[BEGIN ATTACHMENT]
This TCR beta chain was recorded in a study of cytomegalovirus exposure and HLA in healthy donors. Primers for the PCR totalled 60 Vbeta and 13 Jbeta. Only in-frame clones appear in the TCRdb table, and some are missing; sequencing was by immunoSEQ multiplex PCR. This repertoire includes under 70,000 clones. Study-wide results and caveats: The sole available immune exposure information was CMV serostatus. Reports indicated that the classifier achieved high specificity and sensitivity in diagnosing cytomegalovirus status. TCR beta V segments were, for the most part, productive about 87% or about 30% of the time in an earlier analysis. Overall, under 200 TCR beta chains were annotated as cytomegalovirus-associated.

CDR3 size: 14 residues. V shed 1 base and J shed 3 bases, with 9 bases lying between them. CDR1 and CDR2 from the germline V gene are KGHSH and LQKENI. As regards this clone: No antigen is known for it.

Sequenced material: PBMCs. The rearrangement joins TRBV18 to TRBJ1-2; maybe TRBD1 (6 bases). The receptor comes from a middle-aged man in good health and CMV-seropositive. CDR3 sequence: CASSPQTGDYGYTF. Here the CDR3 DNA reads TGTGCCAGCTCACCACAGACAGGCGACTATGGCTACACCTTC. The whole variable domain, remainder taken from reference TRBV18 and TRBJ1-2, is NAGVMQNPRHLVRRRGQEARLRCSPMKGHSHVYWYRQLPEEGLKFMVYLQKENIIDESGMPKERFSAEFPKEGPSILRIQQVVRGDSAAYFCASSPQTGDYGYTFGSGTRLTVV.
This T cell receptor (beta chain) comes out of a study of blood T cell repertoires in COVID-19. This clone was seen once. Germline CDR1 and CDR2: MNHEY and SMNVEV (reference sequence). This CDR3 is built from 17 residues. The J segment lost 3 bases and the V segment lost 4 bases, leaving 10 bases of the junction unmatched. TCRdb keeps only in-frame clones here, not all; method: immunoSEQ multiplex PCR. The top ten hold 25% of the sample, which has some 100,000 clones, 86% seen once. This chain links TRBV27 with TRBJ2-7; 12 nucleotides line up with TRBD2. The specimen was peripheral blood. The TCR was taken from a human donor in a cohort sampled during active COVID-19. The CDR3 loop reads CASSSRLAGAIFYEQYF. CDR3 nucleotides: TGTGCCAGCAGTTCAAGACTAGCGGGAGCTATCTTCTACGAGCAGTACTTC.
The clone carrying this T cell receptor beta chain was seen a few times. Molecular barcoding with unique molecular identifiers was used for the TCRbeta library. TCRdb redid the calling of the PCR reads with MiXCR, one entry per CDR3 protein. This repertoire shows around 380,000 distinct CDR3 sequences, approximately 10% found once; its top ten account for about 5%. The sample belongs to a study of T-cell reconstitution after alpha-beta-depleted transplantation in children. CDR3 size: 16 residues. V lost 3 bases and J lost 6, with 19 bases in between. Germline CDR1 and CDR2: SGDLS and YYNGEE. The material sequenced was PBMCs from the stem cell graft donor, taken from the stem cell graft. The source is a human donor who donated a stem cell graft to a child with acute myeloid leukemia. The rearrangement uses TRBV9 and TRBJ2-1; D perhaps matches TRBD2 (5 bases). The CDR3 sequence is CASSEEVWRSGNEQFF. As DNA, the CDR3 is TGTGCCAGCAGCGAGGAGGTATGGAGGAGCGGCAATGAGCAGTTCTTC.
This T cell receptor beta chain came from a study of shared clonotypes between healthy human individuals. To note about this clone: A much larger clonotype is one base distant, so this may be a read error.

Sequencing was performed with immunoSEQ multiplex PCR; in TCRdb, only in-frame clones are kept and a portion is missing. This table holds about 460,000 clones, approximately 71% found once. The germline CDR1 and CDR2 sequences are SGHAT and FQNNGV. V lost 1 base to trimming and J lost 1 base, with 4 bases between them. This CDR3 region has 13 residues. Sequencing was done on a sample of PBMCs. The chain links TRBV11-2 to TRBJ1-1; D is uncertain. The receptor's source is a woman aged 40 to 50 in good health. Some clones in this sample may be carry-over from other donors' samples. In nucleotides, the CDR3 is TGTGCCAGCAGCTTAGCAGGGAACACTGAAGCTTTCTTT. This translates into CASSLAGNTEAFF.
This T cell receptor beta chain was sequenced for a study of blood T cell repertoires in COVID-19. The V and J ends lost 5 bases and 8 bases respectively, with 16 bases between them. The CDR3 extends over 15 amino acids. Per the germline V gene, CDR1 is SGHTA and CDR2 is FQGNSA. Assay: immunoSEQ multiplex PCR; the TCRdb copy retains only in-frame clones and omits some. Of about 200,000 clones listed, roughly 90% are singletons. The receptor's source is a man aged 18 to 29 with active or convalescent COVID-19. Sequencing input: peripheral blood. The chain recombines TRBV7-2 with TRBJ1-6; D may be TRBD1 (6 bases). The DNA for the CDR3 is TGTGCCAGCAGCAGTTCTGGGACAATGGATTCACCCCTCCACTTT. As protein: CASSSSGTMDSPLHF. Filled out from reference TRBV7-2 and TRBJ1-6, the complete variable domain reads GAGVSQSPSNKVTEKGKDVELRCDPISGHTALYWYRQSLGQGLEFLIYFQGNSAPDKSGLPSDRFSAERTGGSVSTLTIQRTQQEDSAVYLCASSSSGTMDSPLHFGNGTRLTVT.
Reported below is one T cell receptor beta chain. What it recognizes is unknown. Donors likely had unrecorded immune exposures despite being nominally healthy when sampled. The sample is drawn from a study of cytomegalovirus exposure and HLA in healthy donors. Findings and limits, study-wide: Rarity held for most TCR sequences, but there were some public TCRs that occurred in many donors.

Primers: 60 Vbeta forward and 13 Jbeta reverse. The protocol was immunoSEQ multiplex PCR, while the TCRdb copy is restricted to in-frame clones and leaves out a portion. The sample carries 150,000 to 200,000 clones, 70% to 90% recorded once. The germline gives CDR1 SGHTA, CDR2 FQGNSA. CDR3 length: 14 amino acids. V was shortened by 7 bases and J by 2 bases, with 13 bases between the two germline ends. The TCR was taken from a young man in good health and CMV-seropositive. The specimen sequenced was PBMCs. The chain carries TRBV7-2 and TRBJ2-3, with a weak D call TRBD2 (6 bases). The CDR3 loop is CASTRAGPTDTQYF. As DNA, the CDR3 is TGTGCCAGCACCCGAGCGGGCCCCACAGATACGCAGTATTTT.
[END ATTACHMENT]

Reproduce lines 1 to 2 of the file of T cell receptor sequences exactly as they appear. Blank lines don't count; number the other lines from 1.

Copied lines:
This TCR beta chain was recorded in a study of cytomegalovirus exposure and HLA in healthy donors. Primers for the PCR totalled 60 Vbeta and 13 Jbeta. Only in-frame clones appear in the TCRdb table, and some are missing; sequencing was by immunoSEQ multiplex PCR. This repertoire includes under 70,000 clones. Study-wide results and caveats: The sole available immune exposure information was CMV serostatus. Reports indicated that the classifier achieved high specificity and sensitivity in diagnosing cytomegalovirus status. TCR beta V segments were, for the most part, productive about 87% or about 30% of the time in an earlier analysis. Overall, under 200 TCR beta chains were annotated as cytomegalovirus-associated.

CDR3 size: 14 residues. V shed 1 base and J shed 3 bases, with 9 bases lying between them. CDR1 and CDR2 from the germline V gene are KGHSH and LQKENI. As regards this clone: No antigen is known for it.